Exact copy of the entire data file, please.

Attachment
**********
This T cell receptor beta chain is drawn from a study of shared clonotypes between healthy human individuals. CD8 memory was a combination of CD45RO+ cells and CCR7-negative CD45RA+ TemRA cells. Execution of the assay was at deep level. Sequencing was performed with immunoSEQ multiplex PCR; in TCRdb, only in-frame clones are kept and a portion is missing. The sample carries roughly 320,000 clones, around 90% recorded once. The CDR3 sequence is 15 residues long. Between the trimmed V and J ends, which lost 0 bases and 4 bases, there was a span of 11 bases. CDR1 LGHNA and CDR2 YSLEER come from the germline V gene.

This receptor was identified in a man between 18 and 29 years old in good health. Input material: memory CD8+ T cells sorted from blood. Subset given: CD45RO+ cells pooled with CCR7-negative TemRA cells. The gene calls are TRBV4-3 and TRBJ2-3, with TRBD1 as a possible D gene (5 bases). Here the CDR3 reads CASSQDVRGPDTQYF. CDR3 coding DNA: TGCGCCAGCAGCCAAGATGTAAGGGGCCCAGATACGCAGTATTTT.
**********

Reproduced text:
This T cell receptor beta chain is drawn from a study of shared clonotypes between healthy human individuals. CD8 memory was a combination of CD45RO+ cells and CCR7-negative CD45RA+ TemRA cells. Execution of the assay was at deep level. Sequencing was performed with immunoSEQ multiplex PCR; in TCRdb, only in-frame clones are kept and a portion is missing. The sample carries roughly 320,000 clones, around 90% recorded once. The CDR3 sequence is 15 residues long. Between the trimmed V and J ends, which lost 0 bases and 4 bases, there was a span of 11 bases. CDR1 LGHNA and CDR2 YSLEER come from the germline V gene.

This receptor was identified in a man between 18 and 29 years old in good health. Input material: memory CD8+ T cells sorted from blood. Subset given: CD45RO+ cells pooled with CCR7-negative TemRA cells. The gene calls are TRBV4-3 and TRBJ2-3, with TRBD1 as a possible D gene (5 bases). Here the CDR3 reads CASSQDVRGPDTQYF. CDR3 coding DNA: TGCGCCAGCAGCCAAGATGTAAGGGGCCCAGATACGCAGTATTTT.